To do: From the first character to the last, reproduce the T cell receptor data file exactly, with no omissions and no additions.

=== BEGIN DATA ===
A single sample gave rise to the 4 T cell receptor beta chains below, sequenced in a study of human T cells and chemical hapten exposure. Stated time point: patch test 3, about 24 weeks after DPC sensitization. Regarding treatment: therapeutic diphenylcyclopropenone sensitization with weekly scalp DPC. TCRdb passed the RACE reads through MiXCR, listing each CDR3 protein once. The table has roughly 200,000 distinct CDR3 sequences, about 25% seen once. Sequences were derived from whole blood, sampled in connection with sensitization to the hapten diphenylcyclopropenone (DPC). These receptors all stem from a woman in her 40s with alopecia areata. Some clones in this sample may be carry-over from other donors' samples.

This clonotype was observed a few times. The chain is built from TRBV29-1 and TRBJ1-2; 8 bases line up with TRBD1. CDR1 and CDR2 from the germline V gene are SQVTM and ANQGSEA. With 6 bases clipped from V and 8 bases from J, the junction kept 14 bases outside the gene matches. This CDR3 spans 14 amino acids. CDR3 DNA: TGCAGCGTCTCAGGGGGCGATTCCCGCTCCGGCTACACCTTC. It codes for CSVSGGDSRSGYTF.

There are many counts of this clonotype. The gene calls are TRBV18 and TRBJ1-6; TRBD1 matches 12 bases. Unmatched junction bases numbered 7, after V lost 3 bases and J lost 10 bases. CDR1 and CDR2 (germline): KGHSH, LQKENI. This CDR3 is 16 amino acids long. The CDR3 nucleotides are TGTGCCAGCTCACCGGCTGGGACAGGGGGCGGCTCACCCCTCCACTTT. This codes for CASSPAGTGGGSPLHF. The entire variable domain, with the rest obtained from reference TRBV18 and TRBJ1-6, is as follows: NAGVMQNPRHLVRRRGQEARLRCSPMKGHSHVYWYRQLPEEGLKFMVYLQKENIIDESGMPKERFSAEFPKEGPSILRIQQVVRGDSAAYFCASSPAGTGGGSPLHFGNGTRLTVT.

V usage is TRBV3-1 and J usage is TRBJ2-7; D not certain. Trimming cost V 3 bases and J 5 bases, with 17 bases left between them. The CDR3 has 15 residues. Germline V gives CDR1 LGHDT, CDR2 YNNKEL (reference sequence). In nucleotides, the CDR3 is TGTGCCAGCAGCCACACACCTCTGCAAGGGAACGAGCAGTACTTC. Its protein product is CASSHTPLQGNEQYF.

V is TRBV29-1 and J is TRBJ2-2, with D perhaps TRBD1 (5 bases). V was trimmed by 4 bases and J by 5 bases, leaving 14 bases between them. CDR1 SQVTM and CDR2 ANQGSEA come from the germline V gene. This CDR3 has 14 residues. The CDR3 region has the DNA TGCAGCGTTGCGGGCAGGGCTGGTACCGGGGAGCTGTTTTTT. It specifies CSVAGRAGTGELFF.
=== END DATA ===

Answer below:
A single sample gave rise to the 4 T cell receptor beta chains below, sequenced in a study of human T cells and chemical hapten exposure. Stated time point: patch test 3, about 24 weeks after DPC sensitization. Regarding treatment: therapeutic diphenylcyclopropenone sensitization with weekly scalp DPC. TCRdb passed the RACE reads through MiXCR, listing each CDR3 protein once. The table has roughly 200,000 distinct CDR3 sequences, about 25% seen once. Sequences were derived from whole blood, sampled in connection with sensitization to the hapten diphenylcyclopropenone (DPC). These receptors all stem from a woman in her 40s with alopecia areata. Some clones in this sample may be carry-over from other donors' samples.

This clonotype was observed a few times. The chain is built from TRBV29-1 and TRBJ1-2; 8 bases line up with TRBD1. CDR1 and CDR2 from the germline V gene are SQVTM and ANQGSEA. With 6 bases clipped from V and 8 bases from J, the junction kept 14 bases outside the gene matches. This CDR3 spans 14 amino acids. CDR3 DNA: TGCAGCGTCTCAGGGGGCGATTCCCGCTCCGGCTACACCTTC. It codes for CSVSGGDSRSGYTF.

There are many counts of this clonotype. The gene calls are TRBV18 and TRBJ1-6; TRBD1 matches 12 bases. Unmatched junction bases numbered 7, after V lost 3 bases and J lost 10 bases. CDR1 and CDR2 (germline): KGHSH, LQKENI. This CDR3 is 16 amino acids long. The CDR3 nucleotides are TGTGCCAGCTCACCGGCTGGGACAGGGGGCGGCTCACCCCTCCACTTT. This codes for CASSPAGTGGGSPLHF. The entire variable domain, with the rest obtained from reference TRBV18 and TRBJ1-6, is as follows: NAGVMQNPRHLVRRRGQEARLRCSPMKGHSHVYWYRQLPEEGLKFMVYLQKENIIDESGMPKERFSAEFPKEGPSILRIQQVVRGDSAAYFCASSPAGTGGGSPLHFGNGTRLTVT.

V usage is TRBV3-1 and J usage is TRBJ2-7; D not certain. Trimming cost V 3 bases and J 5 bases, with 17 bases left between them. The CDR3 has 15 residues. Germline V gives CDR1 LGHDT, CDR2 YNNKEL (reference sequence). In nucleotides, the CDR3 is TGTGCCAGCAGCCACACACCTCTGCAAGGGAACGAGCAGTACTTC. Its protein product is CASSHTPLQGNEQYF.

V is TRBV29-1 and J is TRBJ2-2, with D perhaps TRBD1 (5 bases). V was trimmed by 4 bases and J by 5 bases, leaving 14 bases between them. CDR1 SQVTM and CDR2 ANQGSEA come from the germline V gene. This CDR3 has 14 residues. The CDR3 region has the DNA TGCAGCGTTGCGGGCAGGGCTGGTACCGGGGAGCTGTTTTTT. It specifies CSVAGRAGTGELFF.